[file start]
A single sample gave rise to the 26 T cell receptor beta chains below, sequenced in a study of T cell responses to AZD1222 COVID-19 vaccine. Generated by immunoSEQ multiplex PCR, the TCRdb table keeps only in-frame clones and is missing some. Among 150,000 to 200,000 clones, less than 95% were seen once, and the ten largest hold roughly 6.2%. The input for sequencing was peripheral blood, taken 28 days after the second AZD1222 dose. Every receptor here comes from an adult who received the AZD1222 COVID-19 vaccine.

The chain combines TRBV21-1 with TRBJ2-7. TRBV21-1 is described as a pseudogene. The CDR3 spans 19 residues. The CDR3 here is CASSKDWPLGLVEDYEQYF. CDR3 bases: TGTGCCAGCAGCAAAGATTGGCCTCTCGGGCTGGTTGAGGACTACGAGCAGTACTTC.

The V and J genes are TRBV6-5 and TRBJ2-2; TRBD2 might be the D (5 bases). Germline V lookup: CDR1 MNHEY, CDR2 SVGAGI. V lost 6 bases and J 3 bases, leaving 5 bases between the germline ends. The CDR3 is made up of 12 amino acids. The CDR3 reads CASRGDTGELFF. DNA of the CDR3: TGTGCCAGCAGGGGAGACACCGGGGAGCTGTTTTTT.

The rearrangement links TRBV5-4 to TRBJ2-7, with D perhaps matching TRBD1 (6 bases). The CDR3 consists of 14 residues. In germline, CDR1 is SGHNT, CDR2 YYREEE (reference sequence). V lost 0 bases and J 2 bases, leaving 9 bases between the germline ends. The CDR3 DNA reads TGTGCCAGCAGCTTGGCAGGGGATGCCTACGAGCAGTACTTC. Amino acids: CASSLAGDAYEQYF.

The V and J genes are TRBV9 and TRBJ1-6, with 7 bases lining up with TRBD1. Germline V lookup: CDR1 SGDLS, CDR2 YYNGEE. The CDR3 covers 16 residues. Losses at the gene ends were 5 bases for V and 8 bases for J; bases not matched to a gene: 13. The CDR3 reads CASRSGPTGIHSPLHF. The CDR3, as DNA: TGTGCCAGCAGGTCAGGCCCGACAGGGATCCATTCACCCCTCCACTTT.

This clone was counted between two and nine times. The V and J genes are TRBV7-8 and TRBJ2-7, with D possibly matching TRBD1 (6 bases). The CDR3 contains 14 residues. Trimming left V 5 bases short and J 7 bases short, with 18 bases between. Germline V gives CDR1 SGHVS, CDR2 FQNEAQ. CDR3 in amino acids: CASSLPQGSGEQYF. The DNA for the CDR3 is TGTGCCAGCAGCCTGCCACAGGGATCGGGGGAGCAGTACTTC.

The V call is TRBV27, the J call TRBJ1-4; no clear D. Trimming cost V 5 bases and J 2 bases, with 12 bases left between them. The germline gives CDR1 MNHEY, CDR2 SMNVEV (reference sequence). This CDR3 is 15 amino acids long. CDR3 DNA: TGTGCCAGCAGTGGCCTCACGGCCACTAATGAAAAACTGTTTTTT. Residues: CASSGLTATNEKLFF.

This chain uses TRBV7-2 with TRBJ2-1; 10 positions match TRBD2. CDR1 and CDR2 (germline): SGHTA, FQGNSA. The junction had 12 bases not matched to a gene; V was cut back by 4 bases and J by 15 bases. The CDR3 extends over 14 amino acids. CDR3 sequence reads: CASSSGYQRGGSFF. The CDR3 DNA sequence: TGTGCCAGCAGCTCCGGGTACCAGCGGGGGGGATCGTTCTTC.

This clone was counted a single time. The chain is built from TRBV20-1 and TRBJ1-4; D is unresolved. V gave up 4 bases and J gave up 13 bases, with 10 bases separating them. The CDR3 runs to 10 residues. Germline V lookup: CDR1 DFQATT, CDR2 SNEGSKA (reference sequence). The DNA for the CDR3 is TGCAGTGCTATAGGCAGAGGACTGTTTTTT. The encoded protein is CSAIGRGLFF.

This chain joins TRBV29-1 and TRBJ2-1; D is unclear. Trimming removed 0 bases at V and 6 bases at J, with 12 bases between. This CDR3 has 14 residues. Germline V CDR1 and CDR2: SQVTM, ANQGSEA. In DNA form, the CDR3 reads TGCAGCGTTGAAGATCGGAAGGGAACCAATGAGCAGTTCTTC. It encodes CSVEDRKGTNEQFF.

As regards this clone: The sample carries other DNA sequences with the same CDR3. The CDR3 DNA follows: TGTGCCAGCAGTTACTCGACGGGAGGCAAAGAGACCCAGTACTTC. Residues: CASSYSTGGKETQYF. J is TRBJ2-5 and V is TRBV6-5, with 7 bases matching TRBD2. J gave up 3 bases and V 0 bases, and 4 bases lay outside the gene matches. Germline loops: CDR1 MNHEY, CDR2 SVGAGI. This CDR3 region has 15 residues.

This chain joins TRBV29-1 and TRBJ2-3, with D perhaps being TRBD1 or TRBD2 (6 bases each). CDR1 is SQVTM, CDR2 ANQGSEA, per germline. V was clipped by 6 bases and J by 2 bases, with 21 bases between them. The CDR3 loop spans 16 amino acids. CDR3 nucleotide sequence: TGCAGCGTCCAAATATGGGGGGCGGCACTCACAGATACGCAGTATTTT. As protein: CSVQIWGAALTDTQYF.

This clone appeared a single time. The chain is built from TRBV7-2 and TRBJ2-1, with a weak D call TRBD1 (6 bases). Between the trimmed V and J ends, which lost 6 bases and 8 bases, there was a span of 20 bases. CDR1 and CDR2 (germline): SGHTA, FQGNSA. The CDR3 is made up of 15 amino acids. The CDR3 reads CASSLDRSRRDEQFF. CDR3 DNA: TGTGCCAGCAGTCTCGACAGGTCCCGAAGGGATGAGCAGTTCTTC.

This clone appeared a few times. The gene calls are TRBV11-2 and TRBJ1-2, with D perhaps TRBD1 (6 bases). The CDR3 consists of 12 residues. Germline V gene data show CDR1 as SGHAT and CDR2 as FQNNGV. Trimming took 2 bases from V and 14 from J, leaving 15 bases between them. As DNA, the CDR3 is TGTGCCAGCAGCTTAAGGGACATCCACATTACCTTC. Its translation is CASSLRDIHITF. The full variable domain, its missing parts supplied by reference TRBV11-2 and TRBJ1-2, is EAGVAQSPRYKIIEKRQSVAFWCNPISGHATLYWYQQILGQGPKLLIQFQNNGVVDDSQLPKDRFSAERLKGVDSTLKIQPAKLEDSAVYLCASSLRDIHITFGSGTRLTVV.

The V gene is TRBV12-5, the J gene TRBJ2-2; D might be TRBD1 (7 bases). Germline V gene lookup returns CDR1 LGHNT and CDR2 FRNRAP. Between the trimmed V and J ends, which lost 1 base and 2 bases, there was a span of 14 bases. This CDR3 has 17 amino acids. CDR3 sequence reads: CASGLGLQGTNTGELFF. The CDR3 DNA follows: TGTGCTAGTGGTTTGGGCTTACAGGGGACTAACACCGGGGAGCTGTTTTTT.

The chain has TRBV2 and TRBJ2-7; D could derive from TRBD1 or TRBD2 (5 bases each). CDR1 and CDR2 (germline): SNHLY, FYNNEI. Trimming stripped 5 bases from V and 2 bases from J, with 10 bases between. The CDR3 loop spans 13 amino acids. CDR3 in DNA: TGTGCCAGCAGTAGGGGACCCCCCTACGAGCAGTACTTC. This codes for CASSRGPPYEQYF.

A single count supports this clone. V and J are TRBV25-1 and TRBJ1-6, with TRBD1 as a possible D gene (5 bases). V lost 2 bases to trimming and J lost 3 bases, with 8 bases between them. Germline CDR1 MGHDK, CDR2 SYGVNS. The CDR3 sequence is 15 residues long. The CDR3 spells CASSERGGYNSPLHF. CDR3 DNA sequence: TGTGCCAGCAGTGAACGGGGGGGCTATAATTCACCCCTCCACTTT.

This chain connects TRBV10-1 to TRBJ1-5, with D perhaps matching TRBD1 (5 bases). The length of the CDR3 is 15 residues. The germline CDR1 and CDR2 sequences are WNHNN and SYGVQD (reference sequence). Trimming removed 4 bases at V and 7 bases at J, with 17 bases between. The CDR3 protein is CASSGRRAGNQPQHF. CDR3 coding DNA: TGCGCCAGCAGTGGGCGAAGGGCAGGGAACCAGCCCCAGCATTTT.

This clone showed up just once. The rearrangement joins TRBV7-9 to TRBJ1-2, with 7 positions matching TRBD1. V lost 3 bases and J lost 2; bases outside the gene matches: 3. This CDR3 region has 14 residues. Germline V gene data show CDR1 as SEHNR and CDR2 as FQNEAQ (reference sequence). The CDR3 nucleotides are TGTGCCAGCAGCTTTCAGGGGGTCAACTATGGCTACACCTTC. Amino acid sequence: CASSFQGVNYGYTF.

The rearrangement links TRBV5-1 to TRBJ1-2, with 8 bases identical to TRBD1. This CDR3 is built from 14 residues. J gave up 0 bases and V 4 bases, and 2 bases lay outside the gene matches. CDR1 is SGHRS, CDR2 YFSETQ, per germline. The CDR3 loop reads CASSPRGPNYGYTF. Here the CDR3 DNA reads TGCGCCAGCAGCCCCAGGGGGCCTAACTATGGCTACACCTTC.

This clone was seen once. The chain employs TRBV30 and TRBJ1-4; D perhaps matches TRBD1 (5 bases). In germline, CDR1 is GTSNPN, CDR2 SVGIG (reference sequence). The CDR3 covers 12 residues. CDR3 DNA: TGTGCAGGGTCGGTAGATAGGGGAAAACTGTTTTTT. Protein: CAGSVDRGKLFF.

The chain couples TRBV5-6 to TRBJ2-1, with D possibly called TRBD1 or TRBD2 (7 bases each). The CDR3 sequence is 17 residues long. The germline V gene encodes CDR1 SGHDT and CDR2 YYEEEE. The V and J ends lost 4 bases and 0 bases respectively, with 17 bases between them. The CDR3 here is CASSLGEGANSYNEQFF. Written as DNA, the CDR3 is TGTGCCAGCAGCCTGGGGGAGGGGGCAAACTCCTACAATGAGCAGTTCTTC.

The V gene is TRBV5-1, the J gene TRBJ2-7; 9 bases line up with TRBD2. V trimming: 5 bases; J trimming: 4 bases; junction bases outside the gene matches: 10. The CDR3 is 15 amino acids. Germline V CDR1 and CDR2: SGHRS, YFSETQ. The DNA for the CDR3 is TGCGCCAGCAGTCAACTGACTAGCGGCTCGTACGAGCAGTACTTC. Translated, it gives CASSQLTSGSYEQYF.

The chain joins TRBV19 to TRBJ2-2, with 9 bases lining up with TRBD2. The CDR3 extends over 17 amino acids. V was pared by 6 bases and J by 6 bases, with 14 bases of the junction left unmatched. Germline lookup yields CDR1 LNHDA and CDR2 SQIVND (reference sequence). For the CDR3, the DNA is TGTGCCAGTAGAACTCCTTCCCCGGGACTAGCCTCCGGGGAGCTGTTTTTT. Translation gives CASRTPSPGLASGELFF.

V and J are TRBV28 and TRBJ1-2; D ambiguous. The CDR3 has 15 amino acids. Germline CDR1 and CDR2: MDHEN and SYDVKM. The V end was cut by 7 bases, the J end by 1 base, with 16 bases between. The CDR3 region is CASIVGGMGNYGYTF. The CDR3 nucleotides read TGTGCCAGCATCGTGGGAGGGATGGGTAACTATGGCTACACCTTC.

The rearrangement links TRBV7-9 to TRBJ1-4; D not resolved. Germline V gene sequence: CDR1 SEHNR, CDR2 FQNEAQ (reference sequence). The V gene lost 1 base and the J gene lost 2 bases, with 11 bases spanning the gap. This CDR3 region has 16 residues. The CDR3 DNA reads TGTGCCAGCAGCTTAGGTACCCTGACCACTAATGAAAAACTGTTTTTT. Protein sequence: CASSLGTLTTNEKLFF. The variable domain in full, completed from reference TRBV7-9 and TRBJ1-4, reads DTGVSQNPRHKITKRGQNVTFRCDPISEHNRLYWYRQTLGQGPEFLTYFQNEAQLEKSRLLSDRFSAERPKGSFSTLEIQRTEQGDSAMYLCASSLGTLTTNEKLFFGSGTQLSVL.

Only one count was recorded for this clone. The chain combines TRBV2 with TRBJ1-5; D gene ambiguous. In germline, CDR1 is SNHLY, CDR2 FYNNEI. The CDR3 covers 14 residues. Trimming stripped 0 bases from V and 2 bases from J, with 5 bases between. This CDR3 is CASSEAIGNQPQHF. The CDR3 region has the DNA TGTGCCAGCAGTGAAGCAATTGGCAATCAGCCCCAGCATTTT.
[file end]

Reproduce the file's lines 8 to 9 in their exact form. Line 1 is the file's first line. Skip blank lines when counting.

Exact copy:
This chain uses TRBV7-2 with TRBJ2-1; 10 positions match TRBD2. CDR1 and CDR2 (germline): SGHTA, FQGNSA. The junction had 12 bases not matched to a gene; V was cut back by 4 bases and J by 15 bases. The CDR3 extends over 14 amino acids. CDR3 sequence reads: CASSSGYQRGGSFF. The CDR3 DNA sequence: TGTGCCAGCAGCTCCGGGTACCAGCGGGGGGGATCGTTCTTC.

This clone was counted a single time. The chain is built from TRBV20-1 and TRBJ1-4; D is unresolved. V gave up 4 bases and J gave up 13 bases, with 10 bases separating them. The CDR3 runs to 10 residues. Germline V lookup: CDR1 DFQATT, CDR2 SNEGSKA (reference sequence). The DNA for the CDR3 is TGCAGTGCTATAGGCAGAGGACTGTTTTTT. The encoded protein is CSAIGRGLFF.